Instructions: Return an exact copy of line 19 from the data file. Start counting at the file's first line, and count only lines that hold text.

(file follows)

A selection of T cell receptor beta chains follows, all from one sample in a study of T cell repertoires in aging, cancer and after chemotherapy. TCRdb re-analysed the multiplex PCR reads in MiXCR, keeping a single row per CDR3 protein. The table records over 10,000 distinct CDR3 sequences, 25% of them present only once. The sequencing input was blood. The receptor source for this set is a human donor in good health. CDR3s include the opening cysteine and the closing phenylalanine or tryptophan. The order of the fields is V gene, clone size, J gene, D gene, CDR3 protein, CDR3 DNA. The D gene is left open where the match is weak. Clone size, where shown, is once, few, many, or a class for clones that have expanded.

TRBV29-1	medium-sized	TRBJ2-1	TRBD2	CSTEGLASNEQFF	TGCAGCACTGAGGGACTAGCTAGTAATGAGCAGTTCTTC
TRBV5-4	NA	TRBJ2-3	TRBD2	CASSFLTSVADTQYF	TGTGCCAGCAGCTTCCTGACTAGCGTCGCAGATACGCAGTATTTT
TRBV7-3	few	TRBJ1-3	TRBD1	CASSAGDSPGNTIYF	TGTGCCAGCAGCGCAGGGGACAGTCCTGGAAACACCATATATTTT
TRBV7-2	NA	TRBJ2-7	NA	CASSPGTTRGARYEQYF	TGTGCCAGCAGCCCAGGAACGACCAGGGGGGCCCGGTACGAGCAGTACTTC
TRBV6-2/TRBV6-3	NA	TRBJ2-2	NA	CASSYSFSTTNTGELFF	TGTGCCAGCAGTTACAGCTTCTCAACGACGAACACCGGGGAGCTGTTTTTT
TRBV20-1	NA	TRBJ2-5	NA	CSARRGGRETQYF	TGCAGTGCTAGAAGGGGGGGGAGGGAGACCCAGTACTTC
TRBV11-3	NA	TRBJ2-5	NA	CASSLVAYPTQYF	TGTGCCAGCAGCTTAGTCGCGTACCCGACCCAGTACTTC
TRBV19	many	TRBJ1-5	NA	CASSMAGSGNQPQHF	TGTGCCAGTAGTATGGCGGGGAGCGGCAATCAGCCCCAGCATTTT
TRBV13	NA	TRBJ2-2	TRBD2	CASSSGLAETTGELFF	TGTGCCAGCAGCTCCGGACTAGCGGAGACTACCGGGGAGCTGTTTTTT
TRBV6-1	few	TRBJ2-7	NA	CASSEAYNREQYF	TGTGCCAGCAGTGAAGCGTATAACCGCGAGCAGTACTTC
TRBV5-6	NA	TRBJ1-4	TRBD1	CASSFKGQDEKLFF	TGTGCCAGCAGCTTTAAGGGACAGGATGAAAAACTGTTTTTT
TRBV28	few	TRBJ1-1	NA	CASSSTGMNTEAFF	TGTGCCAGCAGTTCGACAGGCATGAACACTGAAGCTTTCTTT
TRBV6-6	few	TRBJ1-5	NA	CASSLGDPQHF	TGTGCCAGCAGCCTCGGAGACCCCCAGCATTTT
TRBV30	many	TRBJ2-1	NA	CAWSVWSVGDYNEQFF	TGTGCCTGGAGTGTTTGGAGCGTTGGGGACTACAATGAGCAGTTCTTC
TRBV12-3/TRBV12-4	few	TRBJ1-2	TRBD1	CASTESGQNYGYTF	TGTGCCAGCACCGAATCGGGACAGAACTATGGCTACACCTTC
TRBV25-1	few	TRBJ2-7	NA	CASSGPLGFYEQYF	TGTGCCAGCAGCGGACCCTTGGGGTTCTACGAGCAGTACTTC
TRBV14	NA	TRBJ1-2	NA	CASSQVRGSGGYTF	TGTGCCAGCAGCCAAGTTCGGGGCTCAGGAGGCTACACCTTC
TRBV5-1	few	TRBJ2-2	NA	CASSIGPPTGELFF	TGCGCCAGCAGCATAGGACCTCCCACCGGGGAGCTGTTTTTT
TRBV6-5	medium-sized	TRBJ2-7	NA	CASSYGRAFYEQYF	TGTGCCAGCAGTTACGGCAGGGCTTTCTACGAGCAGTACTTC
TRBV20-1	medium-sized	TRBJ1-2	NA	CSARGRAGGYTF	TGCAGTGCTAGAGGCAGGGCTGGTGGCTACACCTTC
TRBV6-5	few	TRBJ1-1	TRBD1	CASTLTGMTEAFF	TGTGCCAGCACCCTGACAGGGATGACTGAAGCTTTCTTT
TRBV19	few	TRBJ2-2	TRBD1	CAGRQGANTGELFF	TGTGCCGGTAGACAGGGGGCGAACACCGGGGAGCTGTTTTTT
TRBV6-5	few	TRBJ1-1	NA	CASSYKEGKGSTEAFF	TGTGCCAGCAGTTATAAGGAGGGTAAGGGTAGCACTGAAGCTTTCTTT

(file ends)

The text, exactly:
TRBV5-1	few	TRBJ2-2	NA	CASSIGPPTGELFF	TGCGCCAGCAGCATAGGACCTCCCACCGGGGAGCTGTTTTTT